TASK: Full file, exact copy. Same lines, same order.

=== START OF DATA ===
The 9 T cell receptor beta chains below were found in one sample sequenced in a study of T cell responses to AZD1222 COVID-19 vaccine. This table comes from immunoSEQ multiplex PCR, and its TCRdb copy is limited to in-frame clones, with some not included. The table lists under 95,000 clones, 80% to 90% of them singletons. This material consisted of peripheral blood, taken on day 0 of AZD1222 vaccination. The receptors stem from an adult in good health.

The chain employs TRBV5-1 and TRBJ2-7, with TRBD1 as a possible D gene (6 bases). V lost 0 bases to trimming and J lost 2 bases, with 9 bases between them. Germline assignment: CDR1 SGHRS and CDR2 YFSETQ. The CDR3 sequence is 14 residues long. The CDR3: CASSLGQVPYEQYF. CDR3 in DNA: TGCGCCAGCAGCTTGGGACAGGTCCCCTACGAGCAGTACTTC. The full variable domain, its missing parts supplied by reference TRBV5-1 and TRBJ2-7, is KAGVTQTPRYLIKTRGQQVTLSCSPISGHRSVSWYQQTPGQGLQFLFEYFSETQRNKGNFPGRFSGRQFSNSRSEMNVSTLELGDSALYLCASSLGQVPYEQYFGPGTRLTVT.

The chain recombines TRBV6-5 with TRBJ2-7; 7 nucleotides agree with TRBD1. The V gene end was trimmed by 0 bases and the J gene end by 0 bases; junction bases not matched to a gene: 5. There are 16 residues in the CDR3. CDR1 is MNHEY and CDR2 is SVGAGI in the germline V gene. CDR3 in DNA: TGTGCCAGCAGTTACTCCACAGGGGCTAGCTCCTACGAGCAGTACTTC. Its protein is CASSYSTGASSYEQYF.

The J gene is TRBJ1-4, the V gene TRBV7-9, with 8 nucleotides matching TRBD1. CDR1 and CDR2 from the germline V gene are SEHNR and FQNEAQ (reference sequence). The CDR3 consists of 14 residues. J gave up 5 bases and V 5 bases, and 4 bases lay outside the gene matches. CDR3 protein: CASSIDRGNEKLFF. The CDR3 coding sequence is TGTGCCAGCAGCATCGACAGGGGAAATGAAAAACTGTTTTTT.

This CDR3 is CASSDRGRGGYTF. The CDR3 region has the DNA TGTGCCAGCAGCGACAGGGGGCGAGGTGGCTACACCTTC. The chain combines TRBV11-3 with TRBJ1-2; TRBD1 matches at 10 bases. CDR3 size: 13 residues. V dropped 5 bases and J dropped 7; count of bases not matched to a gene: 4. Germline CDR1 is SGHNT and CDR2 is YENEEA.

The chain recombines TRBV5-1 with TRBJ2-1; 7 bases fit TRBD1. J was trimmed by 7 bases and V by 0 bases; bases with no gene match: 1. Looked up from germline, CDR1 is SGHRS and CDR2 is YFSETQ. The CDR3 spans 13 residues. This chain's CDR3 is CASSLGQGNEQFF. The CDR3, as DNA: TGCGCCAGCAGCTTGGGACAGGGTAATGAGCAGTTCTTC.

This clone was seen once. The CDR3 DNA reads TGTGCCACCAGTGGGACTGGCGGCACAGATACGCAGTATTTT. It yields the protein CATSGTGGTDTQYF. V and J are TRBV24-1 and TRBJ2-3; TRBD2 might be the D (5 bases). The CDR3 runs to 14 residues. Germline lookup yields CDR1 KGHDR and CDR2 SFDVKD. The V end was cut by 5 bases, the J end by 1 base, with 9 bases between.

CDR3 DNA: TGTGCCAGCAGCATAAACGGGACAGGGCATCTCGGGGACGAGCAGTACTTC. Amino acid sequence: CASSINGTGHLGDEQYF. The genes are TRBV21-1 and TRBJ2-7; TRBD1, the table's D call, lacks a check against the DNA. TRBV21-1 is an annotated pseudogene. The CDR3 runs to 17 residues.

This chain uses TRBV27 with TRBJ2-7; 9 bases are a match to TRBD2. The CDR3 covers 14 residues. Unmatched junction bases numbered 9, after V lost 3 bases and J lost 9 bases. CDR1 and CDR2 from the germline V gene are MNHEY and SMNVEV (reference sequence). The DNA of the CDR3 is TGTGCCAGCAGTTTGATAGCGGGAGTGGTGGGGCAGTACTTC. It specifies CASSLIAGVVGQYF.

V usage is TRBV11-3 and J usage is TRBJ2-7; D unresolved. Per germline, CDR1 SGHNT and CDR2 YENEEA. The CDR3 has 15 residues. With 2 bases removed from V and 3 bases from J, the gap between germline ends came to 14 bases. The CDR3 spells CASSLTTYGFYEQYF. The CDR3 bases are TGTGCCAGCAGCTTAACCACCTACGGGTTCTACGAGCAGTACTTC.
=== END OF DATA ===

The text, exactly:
The 9 T cell receptor beta chains below were found in one sample sequenced in a study of T cell responses to AZD1222 COVID-19 vaccine. This table comes from immunoSEQ multiplex PCR, and its TCRdb copy is limited to in-frame clones, with some not included. The table lists under 95,000 clones, 80% to 90% of them singletons. This material consisted of peripheral blood, taken on day 0 of AZD1222 vaccination. The receptors stem from an adult in good health.

The chain employs TRBV5-1 and TRBJ2-7, with TRBD1 as a possible D gene (6 bases). V lost 0 bases to trimming and J lost 2 bases, with 9 bases between them. Germline assignment: CDR1 SGHRS and CDR2 YFSETQ. The CDR3 sequence is 14 residues long. The CDR3: CASSLGQVPYEQYF. CDR3 in DNA: TGCGCCAGCAGCTTGGGACAGGTCCCCTACGAGCAGTACTTC. The full variable domain, its missing parts supplied by reference TRBV5-1 and TRBJ2-7, is KAGVTQTPRYLIKTRGQQVTLSCSPISGHRSVSWYQQTPGQGLQFLFEYFSETQRNKGNFPGRFSGRQFSNSRSEMNVSTLELGDSALYLCASSLGQVPYEQYFGPGTRLTVT.

The chain recombines TRBV6-5 with TRBJ2-7; 7 nucleotides agree with TRBD1. The V gene end was trimmed by 0 bases and the J gene end by 0 bases; junction bases not matched to a gene: 5. There are 16 residues in the CDR3. CDR1 is MNHEY and CDR2 is SVGAGI in the germline V gene. CDR3 in DNA: TGTGCCAGCAGTTACTCCACAGGGGCTAGCTCCTACGAGCAGTACTTC. Its protein is CASSYSTGASSYEQYF.

The J gene is TRBJ1-4, the V gene TRBV7-9, with 8 nucleotides matching TRBD1. CDR1 and CDR2 from the germline V gene are SEHNR and FQNEAQ (reference sequence). The CDR3 consists of 14 residues. J gave up 5 bases and V 5 bases, and 4 bases lay outside the gene matches. CDR3 protein: CASSIDRGNEKLFF. The CDR3 coding sequence is TGTGCCAGCAGCATCGACAGGGGAAATGAAAAACTGTTTTTT.

This CDR3 is CASSDRGRGGYTF. The CDR3 region has the DNA TGTGCCAGCAGCGACAGGGGGCGAGGTGGCTACACCTTC. The chain combines TRBV11-3 with TRBJ1-2; TRBD1 matches at 10 bases. CDR3 size: 13 residues. V dropped 5 bases and J dropped 7; count of bases not matched to a gene: 4. Germline CDR1 is SGHNT and CDR2 is YENEEA.

The chain recombines TRBV5-1 with TRBJ2-1; 7 bases fit TRBD1. J was trimmed by 7 bases and V by 0 bases; bases with no gene match: 1. Looked up from germline, CDR1 is SGHRS and CDR2 is YFSETQ. The CDR3 spans 13 residues. This chain's CDR3 is CASSLGQGNEQFF. The CDR3, as DNA: TGCGCCAGCAGCTTGGGACAGGGTAATGAGCAGTTCTTC.

This clone was seen once. The CDR3 DNA reads TGTGCCACCAGTGGGACTGGCGGCACAGATACGCAGTATTTT. It yields the protein CATSGTGGTDTQYF. V and J are TRBV24-1 and TRBJ2-3; TRBD2 might be the D (5 bases). The CDR3 runs to 14 residues. Germline lookup yields CDR1 KGHDR and CDR2 SFDVKD. The V end was cut by 5 bases, the J end by 1 base, with 9 bases between.

CDR3 DNA: TGTGCCAGCAGCATAAACGGGACAGGGCATCTCGGGGACGAGCAGTACTTC. Amino acid sequence: CASSINGTGHLGDEQYF. The genes are TRBV21-1 and TRBJ2-7; TRBD1, the table's D call, lacks a check against the DNA. TRBV21-1 is an annotated pseudogene. The CDR3 runs to 17 residues.

This chain uses TRBV27 with TRBJ2-7; 9 bases are a match to TRBD2. The CDR3 covers 14 residues. Unmatched junction bases numbered 9, after V lost 3 bases and J lost 9 bases. CDR1 and CDR2 from the germline V gene are MNHEY and SMNVEV (reference sequence). The DNA of the CDR3 is TGTGCCAGCAGTTTGATAGCGGGAGTGGTGGGGCAGTACTTC. It specifies CASSLIAGVVGQYF.

V usage is TRBV11-3 and J usage is TRBJ2-7; D unresolved. Per germline, CDR1 SGHNT and CDR2 YENEEA. The CDR3 has 15 residues. With 2 bases removed from V and 3 bases from J, the gap between germline ends came to 14 bases. The CDR3 spells CASSLTTYGFYEQYF. The CDR3 bases are TGTGCCAGCAGCTTAACCACCTACGGGTTCTACGAGCAGTACTTC.